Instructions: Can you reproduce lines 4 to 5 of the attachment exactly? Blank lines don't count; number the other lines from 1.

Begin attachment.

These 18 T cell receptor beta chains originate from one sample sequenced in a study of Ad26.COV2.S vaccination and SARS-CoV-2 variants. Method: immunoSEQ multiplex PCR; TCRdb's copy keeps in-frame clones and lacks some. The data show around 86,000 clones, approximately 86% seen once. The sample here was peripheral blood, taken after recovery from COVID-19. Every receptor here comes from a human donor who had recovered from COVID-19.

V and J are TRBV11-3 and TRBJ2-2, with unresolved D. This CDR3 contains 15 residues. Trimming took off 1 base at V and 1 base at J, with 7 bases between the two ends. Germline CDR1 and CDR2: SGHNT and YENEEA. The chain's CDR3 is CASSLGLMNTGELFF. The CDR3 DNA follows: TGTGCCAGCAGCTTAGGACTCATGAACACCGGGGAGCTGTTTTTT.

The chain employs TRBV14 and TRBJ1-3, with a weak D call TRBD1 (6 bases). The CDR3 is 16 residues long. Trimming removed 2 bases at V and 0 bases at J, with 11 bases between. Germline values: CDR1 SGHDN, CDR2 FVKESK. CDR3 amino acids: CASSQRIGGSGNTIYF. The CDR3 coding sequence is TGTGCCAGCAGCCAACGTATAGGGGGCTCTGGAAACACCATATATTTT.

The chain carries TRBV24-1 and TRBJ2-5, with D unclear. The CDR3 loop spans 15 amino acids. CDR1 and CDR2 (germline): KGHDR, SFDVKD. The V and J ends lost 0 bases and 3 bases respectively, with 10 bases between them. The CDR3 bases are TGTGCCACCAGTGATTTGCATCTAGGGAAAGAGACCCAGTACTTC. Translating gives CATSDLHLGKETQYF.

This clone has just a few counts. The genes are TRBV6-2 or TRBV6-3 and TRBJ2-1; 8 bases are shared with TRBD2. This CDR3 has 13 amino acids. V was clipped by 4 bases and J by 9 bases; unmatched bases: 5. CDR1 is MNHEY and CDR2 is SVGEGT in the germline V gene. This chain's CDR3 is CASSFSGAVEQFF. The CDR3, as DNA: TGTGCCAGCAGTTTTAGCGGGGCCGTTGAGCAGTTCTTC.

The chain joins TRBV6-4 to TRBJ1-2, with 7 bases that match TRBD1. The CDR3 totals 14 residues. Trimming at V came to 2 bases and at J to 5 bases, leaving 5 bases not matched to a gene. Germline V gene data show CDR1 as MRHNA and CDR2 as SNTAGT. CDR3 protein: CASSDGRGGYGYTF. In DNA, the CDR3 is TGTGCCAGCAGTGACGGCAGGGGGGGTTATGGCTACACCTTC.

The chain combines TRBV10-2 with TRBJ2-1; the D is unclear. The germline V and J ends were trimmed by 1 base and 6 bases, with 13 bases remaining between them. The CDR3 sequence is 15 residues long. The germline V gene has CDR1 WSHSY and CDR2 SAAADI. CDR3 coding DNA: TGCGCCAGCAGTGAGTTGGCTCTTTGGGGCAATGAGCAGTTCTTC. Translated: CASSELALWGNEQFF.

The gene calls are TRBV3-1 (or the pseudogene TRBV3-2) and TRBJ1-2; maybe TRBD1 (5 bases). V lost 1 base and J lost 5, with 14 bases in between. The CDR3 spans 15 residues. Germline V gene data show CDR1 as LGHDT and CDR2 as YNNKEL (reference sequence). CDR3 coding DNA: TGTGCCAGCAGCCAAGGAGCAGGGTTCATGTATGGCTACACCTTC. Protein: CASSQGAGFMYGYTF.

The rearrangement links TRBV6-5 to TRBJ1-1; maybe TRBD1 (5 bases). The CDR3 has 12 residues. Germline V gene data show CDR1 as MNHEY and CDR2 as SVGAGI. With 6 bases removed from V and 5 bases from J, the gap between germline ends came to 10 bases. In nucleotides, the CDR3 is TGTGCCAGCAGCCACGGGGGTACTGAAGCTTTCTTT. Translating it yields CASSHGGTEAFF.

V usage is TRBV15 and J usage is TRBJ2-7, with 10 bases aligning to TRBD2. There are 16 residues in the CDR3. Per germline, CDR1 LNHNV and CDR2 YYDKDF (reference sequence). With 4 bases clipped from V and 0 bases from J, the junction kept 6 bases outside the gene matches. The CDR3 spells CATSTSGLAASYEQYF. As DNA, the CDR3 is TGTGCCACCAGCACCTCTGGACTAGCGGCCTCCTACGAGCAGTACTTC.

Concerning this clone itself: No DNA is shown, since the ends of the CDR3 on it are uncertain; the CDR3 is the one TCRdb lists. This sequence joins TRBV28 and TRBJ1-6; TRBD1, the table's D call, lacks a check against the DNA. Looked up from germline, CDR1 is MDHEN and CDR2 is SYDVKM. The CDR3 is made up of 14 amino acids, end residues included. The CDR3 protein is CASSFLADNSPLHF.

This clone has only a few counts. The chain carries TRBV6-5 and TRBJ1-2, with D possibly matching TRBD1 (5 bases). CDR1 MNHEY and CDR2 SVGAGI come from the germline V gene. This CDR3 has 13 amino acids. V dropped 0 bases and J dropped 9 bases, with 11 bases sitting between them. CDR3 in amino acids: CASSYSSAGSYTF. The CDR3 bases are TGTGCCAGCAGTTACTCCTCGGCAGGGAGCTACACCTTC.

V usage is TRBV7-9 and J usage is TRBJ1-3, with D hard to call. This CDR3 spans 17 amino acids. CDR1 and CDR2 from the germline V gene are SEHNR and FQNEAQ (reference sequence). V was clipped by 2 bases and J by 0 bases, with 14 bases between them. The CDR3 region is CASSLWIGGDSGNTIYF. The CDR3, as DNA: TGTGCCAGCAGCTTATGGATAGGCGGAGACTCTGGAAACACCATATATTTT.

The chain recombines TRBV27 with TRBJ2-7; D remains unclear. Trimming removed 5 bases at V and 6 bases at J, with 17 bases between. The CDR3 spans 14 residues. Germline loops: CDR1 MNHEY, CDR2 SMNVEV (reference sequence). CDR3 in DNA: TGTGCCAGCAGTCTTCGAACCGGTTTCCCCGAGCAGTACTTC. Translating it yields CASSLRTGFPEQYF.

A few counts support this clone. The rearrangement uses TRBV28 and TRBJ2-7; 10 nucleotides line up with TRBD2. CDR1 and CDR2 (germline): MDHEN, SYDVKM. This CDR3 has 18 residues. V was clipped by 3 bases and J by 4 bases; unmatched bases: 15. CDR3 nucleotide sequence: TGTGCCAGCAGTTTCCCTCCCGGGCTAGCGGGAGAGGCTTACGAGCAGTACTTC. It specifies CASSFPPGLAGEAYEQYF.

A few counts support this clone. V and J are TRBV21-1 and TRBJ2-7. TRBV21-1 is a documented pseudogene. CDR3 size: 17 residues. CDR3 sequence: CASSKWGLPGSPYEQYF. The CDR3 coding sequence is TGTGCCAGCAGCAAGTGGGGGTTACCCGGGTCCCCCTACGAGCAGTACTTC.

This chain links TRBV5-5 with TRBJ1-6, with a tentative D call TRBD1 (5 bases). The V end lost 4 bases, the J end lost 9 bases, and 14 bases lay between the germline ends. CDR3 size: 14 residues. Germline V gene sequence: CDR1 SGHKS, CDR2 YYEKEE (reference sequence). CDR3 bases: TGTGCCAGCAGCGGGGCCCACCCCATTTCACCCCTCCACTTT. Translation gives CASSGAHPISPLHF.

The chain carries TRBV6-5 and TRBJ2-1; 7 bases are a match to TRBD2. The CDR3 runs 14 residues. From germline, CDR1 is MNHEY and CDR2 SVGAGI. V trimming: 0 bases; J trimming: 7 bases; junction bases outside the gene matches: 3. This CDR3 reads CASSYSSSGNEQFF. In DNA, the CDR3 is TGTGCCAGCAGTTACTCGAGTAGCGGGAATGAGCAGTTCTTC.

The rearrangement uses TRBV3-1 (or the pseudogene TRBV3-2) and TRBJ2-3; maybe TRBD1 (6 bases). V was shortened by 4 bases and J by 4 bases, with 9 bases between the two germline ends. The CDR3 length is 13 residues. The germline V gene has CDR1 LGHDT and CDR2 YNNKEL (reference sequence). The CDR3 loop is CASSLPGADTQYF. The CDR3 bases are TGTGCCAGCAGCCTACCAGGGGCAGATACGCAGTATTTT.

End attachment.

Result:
The chain carries TRBV24-1 and TRBJ2-5, with D unclear. The CDR3 loop spans 15 amino acids. CDR1 and CDR2 (germline): KGHDR, SFDVKD. The V and J ends lost 0 bases and 3 bases respectively, with 10 bases between them. The CDR3 bases are TGTGCCACCAGTGATTTGCATCTAGGGAAAGAGACCCAGTACTTC. Translating gives CATSDLHLGKETQYF.

This clone has just a few counts. The genes are TRBV6-2 or TRBV6-3 and TRBJ2-1; 8 bases are shared with TRBD2. This CDR3 has 13 amino acids. V was clipped by 4 bases and J by 9 bases; unmatched bases: 5. CDR1 is MNHEY and CDR2 is SVGEGT in the germline V gene. This chain's CDR3 is CASSFSGAVEQFF. The CDR3, as DNA: TGTGCCAGCAGTTTTAGCGGGGCCGTTGAGCAGTTCTTC.